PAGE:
The key to these new restrictions is what counts as "electioneering communication" in the first place. As a general rule, the definition covers "any broadcast, cable, or satellite communication" that (1) "refers to a clearly identified candidate for Federal office," (2) "is made within" 60 days before a general election or 30 days before a primary, and (3) "is targeted to the relevant electorate." 2 U.S.C. § 434(f)(3). Certain communications are then expressly exempted, among them news stories, commentary, and editorials (unless the broadcaster is controlled by a political party or candidate). See id. § 434(f)(3)(B)(i). In addition, BCRA authorizes the FEC to craft exemptions, subject to certain limitations described below. Id. § 434(f)(3)(B)(iv).
In an exceedingly complex regulation, the FEC has laid out its interpretation of provisions defining "electioneering communication." Although the district court invalidated other aspects of this rule, only one point remains disputed: the interpretation of "made."
Recall that BCRA's definition applies only to communications "made within" specified time periods (i.e., 30 or 60 days before an election). Construing this phrase, the FEC's regulation defines "made" to mean "publicly distributed," 11 C.F.R. § 100.29(a)(2), and then defines "publicly distributed" to mean "aired, broadcast, cablecast or otherwise disseminated for a fee through the facilities of a television station, radio station, cable television system, or satellite system," id. § 100.29(b)(3)(i) (emphasis added). The italicized words are the rub. According to Shays and Meehan, nothing in the statute supports limiting "electioneering communications" to purchased transmissions. As the Congressmen see it, the statute applies equally to unpaid broadcasts, such as public service announcements. Indeed, they worry that sham PSAs could become the new sham issue ads — communications evading regulation though functionally indistinguishable from campaign ads. To give an example used by the FEC in the very rulemaking here, supporters could "us[e] a PSA to associate a Federal candidate with a public-spirited endeavor" — say, a blood drive or veterans' support effort — "in an effort to promote or support that candidate." Electioneering Communications, 67 Fed.Reg. 65,190, 65,202 (Oct. 23, 2002). Indeed, given a friendly broadcaster willing to forgo its fee, supporters could even air unambiguous election aids, i.e., ads clearly identifying a federal candidate, targeting the relevant electorate, and appearing close to the election.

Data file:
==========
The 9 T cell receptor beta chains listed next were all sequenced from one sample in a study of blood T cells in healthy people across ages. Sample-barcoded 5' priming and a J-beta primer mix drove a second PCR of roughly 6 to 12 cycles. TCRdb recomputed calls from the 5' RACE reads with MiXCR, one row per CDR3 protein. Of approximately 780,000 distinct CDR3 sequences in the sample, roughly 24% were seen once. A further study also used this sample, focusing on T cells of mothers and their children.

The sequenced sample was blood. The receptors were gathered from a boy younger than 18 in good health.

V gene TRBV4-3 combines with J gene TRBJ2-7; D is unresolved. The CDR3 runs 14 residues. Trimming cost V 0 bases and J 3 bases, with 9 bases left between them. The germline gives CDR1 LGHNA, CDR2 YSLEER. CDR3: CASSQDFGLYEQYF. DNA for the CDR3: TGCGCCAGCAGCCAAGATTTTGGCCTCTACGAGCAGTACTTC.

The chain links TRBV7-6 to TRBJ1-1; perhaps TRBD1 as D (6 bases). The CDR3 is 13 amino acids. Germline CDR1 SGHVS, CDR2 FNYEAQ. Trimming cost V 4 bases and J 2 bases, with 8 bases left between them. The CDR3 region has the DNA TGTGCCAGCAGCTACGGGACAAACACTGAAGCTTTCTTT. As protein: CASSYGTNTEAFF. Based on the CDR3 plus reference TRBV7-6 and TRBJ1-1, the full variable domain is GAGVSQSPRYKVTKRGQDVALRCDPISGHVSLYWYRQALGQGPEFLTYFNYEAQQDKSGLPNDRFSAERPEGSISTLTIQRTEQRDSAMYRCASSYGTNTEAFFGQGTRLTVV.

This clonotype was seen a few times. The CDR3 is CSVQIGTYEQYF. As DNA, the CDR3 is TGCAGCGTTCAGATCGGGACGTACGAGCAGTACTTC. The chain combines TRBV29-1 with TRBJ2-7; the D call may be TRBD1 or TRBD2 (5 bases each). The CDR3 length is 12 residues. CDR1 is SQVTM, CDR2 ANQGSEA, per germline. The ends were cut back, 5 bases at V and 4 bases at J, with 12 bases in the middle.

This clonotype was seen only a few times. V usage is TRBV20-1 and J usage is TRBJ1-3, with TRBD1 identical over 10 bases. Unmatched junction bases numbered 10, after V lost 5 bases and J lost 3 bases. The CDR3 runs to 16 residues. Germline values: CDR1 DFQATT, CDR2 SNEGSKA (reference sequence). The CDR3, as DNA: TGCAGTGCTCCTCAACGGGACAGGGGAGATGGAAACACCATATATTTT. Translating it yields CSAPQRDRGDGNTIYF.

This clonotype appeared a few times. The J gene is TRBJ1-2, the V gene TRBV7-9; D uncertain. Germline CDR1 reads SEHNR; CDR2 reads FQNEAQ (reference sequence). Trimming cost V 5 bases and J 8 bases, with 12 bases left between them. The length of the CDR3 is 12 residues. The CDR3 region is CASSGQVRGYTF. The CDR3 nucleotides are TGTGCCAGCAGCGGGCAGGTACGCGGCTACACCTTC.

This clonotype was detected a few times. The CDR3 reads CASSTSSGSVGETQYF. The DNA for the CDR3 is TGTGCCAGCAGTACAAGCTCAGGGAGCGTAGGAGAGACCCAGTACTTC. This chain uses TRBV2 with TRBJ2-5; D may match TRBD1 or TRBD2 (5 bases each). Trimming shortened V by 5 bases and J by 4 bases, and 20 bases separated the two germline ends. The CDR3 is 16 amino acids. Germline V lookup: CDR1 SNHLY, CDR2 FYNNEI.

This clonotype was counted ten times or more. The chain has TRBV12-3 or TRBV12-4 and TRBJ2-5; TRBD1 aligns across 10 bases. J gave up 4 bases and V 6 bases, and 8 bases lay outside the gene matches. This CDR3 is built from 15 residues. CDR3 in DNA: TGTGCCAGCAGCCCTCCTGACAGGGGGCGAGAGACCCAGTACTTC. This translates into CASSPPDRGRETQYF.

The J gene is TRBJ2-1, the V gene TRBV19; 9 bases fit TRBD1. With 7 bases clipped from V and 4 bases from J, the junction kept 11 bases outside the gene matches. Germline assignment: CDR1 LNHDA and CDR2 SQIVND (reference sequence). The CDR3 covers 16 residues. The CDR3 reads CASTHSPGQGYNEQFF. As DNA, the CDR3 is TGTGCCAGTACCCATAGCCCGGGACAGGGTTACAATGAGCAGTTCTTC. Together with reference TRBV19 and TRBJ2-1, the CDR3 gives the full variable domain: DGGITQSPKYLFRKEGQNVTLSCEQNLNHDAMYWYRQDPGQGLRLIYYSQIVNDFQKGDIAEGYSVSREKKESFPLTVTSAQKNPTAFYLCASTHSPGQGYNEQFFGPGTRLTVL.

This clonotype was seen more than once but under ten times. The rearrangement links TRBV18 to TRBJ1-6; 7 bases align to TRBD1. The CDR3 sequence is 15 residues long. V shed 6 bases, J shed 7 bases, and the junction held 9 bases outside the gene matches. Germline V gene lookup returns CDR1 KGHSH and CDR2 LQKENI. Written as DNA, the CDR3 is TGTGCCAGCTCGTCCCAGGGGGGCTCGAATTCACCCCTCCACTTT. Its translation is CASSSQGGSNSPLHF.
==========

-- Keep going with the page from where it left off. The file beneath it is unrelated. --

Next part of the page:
The district court found that the FEC's definition violated Congress's clearly expressed intent under Chevron step one. We agree. In effect, the Commission has taken the three parts of BCRA's standard — (1) candidate identification, (2) within 30 or 60 days, and (3) targeted at the electorate — and added a fourth: "for a fee." Nothing in the statute suggests that Congress contemplated such an element. Certainly, the word "made" carries no such connotation. When one says, "dinner is made," the implication is that dinner exists, not that someone paid for it. Likewise here, to say a "broadcast, cable, or satellite communication . . . is made" implies quite simply that the communication exists — i.e., that it was transmitted — not that someone paid a fee to make the transmission happen. Nor does the context add any ambiguity. To the contrary, BCRA says, "communication . . . made within" a certain time-frame, i.e., 60 days before a general election or 30 days before a primary. Obviously, the temporal reference point — when the communication "is made" — is the date of transmission, for that is the point when the ad may influence the election. But given that focus, it makes no sense to say that the communication is "made" only if someone paid a fee, an event that likely occurred earlier. The point, again, is simply that the transmission occurred.